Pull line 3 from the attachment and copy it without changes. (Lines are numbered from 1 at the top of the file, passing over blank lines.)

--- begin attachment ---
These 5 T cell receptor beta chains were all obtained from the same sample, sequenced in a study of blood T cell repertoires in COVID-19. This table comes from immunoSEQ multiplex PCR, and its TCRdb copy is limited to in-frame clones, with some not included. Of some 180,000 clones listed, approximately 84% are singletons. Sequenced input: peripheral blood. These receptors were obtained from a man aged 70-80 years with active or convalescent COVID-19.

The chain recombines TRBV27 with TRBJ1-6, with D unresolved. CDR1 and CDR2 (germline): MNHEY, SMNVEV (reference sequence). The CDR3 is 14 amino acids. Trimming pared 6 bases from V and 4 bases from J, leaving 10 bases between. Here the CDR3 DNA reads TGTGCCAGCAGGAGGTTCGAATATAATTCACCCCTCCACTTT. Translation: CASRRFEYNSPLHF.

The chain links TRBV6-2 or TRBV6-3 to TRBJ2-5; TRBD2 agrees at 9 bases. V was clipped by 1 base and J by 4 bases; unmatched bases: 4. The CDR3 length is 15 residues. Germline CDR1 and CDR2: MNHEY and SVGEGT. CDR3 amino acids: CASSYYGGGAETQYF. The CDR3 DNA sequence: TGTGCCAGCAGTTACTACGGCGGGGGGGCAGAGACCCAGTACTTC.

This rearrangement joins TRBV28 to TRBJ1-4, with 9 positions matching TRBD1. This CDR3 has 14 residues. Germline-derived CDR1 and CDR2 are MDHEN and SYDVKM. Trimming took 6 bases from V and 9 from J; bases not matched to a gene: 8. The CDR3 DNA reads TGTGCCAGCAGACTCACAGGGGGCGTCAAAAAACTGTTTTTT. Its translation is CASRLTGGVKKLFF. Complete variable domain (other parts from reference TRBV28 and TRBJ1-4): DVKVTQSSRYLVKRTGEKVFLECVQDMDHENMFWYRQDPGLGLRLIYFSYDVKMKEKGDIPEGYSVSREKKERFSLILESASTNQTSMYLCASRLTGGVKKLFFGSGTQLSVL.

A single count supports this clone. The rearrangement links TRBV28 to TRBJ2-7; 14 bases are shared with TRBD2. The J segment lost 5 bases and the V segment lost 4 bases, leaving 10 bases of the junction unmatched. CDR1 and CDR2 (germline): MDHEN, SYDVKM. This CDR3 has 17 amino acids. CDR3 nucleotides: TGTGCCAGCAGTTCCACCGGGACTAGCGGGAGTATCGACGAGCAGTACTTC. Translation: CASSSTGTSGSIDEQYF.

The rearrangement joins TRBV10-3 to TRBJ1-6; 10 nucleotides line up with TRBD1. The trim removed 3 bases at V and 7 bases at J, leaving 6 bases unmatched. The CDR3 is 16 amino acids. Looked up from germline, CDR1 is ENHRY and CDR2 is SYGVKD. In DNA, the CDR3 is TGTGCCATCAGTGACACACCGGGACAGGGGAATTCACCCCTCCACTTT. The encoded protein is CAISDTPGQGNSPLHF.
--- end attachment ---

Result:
The chain links TRBV6-2 or TRBV6-3 to TRBJ2-5; TRBD2 agrees at 9 bases. V was clipped by 1 base and J by 4 bases; unmatched bases: 4. The CDR3 length is 15 residues. Germline CDR1 and CDR2: MNHEY and SVGEGT. CDR3 amino acids: CASSYYGGGAETQYF. The CDR3 DNA sequence: TGTGCCAGCAGTTACTACGGCGGGGGGGCAGAGACCCAGTACTTC.